New Delhi: The Chinese have a saying that “When the wind blows, the reeds must bend.” Donald Trump cannot be stopped in his trade wars at the moment. He has China, Western Europe, Canada, Mexico and India firmly on his radar to extract trade concessions and India certainly does not have the might to stand up to the United States. Furthermore, the United States senate has Russia and China on its crosshairs for posing threats to US security. India’s military trade with Russia will attract the ire of the senate and the Trump White House will calamitously add fuel to the fire. Bowing to the wisdom of the Chinese proverb, India must bend for the hot winds to blow over. This is not the time to buy the Russian S-400 Triumf however suited it is to India’s air-defence requirements. Nor is it sane to quarrel with the United States on trade. Circumstances demand instead that India batten down the hatches, engage the United States on the friendliest terms and without the smallest show of pique, and hope that the worst of Trump’s moods would soon pass. There is simply no major power that India can trust more than the United States for all that it can offer, from a shared democratic polity to free trade and an open world, to all of which Donald Trump represents an aberration. However long the aberration survives, for one term or two, and even assuming that Robert Mueller’s investigations do not eventually impeach Trump, Trump still does not represent the final and total expression of the United States as a Major Power. The danger is to assume the aberration as permanent reality and mutate foreign policy in step. India could not make a worst mistake. Donald Trump, too, shall pass.

Not for a moment should all this lend the impression that this writer is advocating a special relationship with the United States. This piece also makes no attempt to downgrade Russia whose relations with India are valuable. The fact is simply this. For India to rise economically, it needs the United States more than the remaining two major powers. Russia can make little to no contribution to India’s economic growth. On the other hand, China is a strategic competitor and the country’s security threat number one. No one should have any doubts about this. China realizes the long-term economic threat from India. Combined with India’s overwhelming democratic order, India’s economic rise would challenge China’s pre-eminence in this part of Asia. All this only leaves the United States as India’s economic partner and ally. While Donald Trump is egocentric and insufferable, he is also inerasably an elected leader accountable to the American public and especially to his base. He will work primarily to safeguard US interests and only secondarily that of the world, and may be not even that. The second inescapable fact is that America is broken. For all the good that globalization has brought, it has also considerably hollowed out the United States. US presidents thus far tolerated the situation. Trump will not. He is an old man in a hurry and he would rather go down than give up. And, frankly, it is not in the interest of the world that the United States goes into decline to the immediate and lasting advantage of China. It took two world wars to roll back German totalitarianism. The third, let us suppose, to overcome Chinese dominion of the world, could well end in Armageddon. There is simply no alternative to the United States as the leading world power. If India shows understanding of US distress, it might move the rest of the world, especially the US’s Western allies, to re-engage with Donald Trump. It is best to keep Trump in the fold than cede him to the totalitarians.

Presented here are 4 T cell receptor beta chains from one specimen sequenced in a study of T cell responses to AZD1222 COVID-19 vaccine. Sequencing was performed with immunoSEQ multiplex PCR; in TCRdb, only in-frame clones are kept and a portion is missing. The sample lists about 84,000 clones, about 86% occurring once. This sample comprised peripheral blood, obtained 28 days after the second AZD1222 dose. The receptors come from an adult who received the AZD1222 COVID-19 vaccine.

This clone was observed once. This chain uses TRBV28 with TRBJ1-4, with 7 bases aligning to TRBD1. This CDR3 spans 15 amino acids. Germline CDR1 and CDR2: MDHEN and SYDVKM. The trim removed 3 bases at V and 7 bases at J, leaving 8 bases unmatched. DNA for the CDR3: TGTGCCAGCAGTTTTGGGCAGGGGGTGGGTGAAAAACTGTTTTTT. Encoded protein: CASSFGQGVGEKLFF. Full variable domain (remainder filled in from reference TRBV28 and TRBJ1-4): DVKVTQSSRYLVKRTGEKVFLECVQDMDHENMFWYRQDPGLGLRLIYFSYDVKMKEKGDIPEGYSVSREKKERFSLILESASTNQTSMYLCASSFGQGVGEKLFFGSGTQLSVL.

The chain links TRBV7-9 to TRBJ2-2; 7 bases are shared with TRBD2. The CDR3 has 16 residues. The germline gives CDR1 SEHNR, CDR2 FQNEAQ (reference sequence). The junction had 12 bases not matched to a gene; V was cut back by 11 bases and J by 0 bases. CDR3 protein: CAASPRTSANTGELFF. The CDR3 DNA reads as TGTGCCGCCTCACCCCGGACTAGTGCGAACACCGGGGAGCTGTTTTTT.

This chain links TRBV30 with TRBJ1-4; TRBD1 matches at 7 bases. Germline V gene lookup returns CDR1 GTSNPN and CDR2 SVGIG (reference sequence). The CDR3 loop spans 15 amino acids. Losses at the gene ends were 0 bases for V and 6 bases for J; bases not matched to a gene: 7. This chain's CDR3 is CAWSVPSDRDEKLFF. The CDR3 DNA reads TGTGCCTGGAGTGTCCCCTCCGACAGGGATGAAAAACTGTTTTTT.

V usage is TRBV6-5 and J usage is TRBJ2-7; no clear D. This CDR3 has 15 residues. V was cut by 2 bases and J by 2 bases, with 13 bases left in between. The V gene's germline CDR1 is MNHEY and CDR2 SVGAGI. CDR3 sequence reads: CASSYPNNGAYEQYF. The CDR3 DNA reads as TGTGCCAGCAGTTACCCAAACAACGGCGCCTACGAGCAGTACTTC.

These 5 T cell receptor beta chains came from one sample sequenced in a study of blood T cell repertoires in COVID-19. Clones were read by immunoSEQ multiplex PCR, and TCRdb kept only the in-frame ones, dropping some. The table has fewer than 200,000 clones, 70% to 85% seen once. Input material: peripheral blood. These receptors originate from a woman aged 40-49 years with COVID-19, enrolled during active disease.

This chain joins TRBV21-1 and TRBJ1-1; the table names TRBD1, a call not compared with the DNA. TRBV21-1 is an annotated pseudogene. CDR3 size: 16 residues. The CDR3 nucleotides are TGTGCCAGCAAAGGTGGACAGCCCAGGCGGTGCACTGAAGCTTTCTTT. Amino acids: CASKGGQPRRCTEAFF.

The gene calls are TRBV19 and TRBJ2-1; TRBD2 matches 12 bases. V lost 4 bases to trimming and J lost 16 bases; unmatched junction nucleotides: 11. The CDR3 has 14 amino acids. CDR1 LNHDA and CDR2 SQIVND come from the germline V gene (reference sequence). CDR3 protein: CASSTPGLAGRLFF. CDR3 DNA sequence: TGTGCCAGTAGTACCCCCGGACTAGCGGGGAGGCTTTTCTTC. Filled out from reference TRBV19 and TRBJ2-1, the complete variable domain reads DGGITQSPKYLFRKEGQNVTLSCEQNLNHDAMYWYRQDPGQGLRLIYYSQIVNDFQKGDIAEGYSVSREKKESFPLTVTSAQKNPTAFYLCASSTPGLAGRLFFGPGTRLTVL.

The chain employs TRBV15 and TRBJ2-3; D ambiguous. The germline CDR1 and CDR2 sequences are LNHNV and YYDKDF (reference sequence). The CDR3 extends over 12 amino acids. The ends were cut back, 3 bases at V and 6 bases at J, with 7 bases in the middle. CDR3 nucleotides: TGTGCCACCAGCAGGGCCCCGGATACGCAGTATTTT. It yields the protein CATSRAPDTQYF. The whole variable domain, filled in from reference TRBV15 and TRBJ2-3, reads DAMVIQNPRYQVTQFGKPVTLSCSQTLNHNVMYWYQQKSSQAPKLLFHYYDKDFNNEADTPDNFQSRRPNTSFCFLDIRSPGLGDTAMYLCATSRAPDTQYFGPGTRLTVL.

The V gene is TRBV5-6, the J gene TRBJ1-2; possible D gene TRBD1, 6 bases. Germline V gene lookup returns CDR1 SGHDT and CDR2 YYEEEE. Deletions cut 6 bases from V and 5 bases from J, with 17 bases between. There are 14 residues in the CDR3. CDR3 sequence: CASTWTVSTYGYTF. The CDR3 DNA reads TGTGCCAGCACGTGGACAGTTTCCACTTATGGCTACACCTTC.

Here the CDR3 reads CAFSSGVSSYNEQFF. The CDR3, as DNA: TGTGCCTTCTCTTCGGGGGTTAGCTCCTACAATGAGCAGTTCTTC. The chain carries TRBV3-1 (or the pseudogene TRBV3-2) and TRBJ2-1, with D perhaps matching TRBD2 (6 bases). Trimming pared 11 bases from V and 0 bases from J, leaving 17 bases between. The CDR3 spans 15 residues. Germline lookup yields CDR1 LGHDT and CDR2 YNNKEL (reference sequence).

Out of pique for the cancelled two-plus-two meeting, India spurned the United States placatory gesture of inviting the Indian defence minister for a solo trip. If the invitation can be revived, it is worth the minister’s while to go. If she could carry to Washington India’s understanding of US cares and concerns, it could undo some of the damage that India’s reckless actions of challenging US tariffs have caused. To further soothe the anxieties of the US senate, India could delay the S-400 with military assent. In any case, it is worth examining the impact for India of the Chinese acquisition of the same weapon in view of their adeptness in reverse engineering and information warfare. Even if the S-400 is a safe bet, it cannot be allowed to hold India-US relations in ransom. From Canada and Western Europe to Russia, China and OPEC Saudi Arabia, Donald Trump’s words and tweets carry the weight of world altering terror. In the circumstances, discretion is the better part of valour. Quiet and patient diplomacy is the need of the hour and not Narendra Modi’s theatrical, hyperbolic and ultimately counter-productive summitry.